15 Sep - 3 min read
Former prime minister Datuk Seri Najib Razak has suggested the implementation of a temporary recovery tax plan to help Malaysia’s economy recover from the onslaught of the Covid-19 pandemic and the subsequent lengthy movement control order (MCO) period. The tax plan will target the affluent group within the country.
“I propose a temporary Covid-19 recovery tax package for two years. This, for example, will include a windfall tax, luxury condominiums development tax, stamp duty on transactions, inheritance tax, stock market trading tax, and higher personal income tax on high-income individuals. After two years, we can end this tax,” said Najib, who is also the Member of Parliament for Pekan.
Najib further proposed for the government to impose a direct tax on the profits derived by tech giants that have a presence within the country, such as Amazon, Google, Facebook, Netflix, and YouTube. The minister argued that many countries – including Australia and Indonesia – are already doing this, and that Malaysia should emulate them.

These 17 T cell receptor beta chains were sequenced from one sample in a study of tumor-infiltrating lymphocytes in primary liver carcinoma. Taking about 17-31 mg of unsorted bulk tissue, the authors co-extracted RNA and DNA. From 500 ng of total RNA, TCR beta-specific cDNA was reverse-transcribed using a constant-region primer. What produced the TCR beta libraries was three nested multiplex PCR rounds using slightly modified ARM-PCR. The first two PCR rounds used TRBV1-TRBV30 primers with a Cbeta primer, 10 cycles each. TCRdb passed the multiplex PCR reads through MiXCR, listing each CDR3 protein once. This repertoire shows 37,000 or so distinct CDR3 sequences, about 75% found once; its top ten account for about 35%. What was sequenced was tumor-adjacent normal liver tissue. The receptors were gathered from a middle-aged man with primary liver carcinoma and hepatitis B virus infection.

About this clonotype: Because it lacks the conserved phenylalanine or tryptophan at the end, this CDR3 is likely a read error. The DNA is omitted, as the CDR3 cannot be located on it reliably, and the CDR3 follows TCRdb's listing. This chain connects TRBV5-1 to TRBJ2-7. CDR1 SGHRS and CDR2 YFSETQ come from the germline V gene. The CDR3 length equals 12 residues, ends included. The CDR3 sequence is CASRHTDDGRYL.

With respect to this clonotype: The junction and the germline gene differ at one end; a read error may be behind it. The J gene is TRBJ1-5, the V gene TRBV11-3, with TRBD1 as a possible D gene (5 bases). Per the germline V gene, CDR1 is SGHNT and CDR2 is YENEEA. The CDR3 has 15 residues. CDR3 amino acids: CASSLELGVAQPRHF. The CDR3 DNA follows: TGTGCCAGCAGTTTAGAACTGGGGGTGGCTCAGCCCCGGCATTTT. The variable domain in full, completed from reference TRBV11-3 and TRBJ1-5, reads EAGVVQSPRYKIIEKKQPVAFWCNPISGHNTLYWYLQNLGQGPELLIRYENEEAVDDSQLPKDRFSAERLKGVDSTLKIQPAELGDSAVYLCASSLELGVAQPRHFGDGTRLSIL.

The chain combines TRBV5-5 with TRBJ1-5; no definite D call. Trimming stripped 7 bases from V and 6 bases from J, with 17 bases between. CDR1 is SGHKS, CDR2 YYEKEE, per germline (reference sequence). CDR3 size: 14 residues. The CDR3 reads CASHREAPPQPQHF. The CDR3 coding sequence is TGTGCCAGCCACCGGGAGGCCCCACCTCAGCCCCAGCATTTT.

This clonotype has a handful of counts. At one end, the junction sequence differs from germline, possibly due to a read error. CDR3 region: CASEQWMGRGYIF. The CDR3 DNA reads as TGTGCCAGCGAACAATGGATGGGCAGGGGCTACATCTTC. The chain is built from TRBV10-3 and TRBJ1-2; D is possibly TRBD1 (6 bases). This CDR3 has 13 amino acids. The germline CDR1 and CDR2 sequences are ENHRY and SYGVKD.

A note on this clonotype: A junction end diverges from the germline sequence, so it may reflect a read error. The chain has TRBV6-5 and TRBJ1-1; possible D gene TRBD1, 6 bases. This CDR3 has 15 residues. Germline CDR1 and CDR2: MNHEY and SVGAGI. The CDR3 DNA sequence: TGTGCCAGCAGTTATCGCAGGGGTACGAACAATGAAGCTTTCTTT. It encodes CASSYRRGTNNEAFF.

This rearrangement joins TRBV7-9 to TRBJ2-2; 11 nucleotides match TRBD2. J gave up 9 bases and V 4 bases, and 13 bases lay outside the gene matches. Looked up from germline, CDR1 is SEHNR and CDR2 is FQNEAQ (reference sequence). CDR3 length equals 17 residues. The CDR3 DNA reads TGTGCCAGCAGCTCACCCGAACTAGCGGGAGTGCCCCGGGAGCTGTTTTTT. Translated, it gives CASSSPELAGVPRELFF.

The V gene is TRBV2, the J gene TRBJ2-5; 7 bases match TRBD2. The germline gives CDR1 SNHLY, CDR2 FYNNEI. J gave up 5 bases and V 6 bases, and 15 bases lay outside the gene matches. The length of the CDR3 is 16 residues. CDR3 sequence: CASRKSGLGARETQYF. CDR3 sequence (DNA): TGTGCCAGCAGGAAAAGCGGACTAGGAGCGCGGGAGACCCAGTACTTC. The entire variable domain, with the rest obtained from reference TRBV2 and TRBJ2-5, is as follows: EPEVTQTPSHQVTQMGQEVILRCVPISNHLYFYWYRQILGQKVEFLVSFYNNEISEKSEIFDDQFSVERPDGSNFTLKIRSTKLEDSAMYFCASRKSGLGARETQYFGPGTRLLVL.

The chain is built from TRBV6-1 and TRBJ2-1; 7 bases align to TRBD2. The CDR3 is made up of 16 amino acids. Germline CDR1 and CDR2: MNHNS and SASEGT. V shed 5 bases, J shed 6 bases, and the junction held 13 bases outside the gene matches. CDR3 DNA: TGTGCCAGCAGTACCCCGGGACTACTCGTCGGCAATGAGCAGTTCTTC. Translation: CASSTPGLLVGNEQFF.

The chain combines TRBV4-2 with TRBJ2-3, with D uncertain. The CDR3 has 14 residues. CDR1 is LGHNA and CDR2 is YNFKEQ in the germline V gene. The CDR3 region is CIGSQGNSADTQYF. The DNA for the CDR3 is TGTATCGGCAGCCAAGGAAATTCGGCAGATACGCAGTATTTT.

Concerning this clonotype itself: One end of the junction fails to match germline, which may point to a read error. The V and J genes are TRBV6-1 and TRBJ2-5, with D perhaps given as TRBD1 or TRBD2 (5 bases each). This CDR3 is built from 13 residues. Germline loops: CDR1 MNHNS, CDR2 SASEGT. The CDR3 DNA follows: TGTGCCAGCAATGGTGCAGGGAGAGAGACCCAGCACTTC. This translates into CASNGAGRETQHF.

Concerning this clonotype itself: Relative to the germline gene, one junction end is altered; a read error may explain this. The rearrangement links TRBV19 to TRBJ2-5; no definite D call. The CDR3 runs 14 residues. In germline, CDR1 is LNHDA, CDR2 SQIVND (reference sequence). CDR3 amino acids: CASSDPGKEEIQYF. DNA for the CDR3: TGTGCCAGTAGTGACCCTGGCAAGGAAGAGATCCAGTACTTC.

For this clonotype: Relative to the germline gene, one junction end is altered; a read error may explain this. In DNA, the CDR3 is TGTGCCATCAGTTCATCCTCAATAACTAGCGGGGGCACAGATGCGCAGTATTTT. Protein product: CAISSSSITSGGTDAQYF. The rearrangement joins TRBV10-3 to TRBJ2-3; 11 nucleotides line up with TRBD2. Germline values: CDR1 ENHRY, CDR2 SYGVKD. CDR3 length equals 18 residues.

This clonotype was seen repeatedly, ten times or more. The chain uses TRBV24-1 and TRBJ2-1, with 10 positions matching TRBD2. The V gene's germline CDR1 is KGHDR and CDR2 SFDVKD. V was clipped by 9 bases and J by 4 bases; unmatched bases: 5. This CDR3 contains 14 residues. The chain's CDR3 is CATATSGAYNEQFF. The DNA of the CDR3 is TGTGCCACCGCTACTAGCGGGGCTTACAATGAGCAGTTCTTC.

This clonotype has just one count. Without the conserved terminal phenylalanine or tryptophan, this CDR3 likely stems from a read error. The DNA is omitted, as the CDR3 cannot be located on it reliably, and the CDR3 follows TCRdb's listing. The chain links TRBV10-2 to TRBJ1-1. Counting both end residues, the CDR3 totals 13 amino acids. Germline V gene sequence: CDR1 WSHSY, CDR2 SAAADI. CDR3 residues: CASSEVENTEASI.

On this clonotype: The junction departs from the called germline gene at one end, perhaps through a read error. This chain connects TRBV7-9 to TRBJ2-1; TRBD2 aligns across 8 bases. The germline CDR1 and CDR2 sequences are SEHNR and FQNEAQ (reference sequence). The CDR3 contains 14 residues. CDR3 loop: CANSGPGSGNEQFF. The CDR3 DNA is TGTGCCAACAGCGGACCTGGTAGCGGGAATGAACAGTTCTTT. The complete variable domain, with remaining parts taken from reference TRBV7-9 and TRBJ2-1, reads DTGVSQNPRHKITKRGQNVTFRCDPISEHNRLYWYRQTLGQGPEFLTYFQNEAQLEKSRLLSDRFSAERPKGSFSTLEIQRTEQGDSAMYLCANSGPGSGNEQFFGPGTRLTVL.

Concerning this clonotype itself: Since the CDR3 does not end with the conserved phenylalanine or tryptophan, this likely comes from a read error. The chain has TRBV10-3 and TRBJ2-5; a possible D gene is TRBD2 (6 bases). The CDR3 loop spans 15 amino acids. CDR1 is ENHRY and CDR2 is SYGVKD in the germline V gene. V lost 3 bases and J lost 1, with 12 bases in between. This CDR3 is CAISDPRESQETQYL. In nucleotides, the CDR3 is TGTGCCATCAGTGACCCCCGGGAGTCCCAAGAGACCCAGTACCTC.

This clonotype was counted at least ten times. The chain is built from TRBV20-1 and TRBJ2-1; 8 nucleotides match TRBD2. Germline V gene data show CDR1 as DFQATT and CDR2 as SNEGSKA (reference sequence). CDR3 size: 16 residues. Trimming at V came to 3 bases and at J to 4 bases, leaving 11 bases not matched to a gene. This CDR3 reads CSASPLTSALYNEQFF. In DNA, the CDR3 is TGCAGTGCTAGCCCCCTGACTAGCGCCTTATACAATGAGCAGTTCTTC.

“These companies reaped profits, but have never been taxed by our country. This (imposed) tax is on their profits, not for the usage by the customers,” said Najib.
Najib also commented that there is a need for the government to create a more dynamic and appealing environment for the stock market. In line with this, he suggested that the government should once again suspend regulated short selling and script borrowing or lending for at least six months in a bid to stabilise the stock market, as well as protect retail investors.
For context, the Securities Commission Malaysia (SC) and Bursa Malaysia had announced at the end of 2020 that they will uplift the temporary suspension of regulated short selling following heightened market volatility due to the pandemic. The move – which permitted regulated short selling starting from 1 January 2021 – was intended to facilitate investors’ risk management and to revive securities borrowing and lending (SBL) activities.
These proposals by Najib were only a few of the many suggestions that were made. Among others, the minister had also put forward the idea of a new i-Survive loan scheme with a three-year repayment period and a maximum interest rate of 3% for B40 and M40 income groups, as well as the expansion of i-Citra to increase the maximum withdrawal amount from RM5,000 to RM10,000. He also mooted the admission of more international cryptocurrency trading platforms into Malaysia.
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